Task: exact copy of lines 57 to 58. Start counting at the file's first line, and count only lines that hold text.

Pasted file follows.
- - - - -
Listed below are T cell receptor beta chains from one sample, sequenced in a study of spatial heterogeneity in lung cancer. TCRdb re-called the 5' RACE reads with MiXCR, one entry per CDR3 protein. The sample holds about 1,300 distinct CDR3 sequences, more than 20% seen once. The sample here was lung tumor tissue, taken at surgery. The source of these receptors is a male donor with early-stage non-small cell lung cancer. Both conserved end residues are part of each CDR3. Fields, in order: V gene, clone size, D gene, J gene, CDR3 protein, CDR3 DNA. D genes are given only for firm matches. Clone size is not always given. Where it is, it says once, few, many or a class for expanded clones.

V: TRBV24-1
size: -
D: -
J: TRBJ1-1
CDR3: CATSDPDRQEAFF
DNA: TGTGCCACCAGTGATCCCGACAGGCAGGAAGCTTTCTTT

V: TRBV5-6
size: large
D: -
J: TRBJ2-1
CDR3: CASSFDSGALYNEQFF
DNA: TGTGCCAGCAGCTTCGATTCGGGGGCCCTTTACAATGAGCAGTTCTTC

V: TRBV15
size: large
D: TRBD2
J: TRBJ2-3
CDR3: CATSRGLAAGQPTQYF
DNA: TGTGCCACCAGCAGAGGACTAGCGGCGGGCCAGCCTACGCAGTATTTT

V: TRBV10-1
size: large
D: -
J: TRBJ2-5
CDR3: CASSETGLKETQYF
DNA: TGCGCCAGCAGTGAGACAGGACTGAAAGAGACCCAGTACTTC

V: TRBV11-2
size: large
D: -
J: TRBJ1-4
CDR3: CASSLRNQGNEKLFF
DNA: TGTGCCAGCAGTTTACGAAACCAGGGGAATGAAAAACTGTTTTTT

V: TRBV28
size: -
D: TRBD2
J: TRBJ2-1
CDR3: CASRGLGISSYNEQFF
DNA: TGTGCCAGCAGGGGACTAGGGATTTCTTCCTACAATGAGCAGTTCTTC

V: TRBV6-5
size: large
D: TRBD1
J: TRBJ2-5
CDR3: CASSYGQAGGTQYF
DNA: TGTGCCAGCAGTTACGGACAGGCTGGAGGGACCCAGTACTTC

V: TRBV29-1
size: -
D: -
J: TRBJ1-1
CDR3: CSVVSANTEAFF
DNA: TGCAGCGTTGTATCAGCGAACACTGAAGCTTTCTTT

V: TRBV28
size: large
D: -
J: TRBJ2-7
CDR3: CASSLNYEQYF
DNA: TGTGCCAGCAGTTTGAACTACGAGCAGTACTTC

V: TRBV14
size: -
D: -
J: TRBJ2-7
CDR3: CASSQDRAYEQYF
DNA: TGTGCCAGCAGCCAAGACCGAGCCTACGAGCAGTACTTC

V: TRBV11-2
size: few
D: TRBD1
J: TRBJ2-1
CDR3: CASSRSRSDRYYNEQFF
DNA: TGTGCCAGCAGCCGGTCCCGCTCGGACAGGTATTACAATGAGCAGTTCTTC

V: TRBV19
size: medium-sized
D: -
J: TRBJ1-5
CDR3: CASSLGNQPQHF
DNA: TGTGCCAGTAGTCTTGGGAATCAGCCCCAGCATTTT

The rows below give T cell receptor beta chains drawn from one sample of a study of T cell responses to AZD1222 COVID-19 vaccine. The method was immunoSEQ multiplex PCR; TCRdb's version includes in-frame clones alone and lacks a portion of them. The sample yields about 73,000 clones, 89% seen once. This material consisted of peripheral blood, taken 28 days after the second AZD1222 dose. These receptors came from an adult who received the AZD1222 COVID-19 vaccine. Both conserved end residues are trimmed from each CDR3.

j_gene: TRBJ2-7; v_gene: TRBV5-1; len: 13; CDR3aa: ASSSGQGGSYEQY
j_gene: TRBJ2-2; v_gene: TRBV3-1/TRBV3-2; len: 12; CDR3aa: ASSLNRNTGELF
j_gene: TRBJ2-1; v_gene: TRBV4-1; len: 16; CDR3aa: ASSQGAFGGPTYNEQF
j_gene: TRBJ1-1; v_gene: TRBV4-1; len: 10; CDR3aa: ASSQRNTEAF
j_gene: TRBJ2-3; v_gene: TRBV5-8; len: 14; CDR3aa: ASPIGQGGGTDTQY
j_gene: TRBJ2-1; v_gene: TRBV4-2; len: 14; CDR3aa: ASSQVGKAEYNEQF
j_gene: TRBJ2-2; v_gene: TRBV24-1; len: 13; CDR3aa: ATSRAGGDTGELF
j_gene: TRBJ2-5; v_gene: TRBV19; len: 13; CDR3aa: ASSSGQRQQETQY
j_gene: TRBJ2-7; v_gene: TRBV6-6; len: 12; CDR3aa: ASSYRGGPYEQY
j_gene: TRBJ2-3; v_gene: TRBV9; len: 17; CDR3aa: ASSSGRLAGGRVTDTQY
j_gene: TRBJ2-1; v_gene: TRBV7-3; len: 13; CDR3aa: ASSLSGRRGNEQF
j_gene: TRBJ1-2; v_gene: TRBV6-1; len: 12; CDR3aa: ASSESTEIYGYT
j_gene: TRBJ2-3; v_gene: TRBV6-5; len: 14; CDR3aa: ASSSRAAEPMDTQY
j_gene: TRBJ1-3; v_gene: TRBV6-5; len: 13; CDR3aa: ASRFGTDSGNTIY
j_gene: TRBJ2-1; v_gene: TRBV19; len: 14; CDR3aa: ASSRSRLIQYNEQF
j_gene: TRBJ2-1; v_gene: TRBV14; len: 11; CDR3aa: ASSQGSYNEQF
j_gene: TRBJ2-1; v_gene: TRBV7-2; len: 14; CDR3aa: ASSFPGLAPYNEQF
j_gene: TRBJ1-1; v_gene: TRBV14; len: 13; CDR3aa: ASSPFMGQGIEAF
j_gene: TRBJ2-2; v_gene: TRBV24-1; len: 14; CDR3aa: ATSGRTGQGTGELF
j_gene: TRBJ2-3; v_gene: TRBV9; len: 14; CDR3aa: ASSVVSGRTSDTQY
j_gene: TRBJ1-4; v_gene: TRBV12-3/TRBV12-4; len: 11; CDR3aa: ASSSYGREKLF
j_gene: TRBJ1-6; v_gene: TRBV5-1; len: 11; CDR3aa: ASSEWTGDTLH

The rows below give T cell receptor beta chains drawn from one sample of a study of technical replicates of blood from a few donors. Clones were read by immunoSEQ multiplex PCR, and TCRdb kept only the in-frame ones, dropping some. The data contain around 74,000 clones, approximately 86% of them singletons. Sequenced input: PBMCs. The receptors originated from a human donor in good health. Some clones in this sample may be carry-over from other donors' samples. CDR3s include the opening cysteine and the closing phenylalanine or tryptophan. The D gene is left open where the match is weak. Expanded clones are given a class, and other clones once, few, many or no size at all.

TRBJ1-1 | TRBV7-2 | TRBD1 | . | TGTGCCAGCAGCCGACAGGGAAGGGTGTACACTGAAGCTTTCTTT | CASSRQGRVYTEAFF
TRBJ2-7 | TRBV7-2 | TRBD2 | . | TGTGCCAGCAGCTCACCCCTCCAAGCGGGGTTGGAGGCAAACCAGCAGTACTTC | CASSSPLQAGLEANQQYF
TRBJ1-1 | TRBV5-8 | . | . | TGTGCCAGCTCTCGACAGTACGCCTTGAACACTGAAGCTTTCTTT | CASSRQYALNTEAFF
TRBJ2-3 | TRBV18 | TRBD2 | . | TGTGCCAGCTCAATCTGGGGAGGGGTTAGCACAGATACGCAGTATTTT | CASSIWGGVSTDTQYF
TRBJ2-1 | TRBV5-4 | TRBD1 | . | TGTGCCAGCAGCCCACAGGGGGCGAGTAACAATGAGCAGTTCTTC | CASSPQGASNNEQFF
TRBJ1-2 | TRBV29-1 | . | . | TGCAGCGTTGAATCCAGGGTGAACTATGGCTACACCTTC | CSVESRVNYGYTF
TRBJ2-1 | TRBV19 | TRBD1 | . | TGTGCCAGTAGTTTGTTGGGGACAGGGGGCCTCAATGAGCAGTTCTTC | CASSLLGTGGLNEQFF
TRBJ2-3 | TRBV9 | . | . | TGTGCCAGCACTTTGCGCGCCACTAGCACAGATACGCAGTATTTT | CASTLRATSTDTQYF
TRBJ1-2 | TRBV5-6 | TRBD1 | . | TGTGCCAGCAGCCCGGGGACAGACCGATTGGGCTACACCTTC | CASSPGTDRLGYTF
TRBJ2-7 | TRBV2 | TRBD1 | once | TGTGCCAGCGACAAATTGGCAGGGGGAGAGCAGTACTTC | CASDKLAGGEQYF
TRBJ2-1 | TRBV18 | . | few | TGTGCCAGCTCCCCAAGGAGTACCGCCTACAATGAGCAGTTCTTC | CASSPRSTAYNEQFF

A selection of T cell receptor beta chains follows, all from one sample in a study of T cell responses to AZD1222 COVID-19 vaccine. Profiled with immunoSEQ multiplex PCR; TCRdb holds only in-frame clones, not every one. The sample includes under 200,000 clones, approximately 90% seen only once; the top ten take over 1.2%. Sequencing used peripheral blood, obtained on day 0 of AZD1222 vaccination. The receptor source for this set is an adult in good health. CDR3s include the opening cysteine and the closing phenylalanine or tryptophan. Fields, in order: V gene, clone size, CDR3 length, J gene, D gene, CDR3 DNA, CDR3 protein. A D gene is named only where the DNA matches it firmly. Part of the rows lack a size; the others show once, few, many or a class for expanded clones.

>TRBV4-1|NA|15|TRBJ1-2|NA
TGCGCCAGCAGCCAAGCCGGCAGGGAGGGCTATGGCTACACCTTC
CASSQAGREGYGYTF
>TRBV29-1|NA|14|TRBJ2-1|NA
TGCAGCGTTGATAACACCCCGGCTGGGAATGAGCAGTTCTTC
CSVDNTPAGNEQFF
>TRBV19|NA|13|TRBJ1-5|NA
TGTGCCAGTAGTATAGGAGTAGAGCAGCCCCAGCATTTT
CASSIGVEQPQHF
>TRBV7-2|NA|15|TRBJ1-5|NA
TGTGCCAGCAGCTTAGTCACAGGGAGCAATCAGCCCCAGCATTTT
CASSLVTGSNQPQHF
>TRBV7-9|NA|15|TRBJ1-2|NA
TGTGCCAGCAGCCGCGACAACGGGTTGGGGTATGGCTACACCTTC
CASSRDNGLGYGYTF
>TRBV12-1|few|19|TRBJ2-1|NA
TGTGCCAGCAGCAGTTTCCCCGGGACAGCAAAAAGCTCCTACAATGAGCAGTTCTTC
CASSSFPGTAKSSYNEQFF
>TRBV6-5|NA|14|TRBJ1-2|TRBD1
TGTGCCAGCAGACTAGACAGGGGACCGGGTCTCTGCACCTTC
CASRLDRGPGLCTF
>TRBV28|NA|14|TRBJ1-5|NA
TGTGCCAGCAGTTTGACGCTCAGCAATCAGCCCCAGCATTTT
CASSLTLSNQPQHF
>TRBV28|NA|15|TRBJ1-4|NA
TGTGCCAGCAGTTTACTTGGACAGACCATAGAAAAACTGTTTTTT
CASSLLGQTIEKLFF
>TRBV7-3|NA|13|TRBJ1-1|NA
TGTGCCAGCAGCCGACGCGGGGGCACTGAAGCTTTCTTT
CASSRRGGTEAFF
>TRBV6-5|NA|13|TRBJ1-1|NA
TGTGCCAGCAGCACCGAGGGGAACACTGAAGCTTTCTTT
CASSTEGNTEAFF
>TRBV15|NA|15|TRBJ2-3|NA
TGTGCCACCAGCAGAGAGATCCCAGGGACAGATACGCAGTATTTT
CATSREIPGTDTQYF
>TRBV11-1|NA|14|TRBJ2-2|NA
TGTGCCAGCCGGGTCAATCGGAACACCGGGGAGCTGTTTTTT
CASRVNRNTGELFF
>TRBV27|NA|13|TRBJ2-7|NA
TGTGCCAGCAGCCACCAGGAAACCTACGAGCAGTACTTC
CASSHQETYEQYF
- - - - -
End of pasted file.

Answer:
size: -
D: -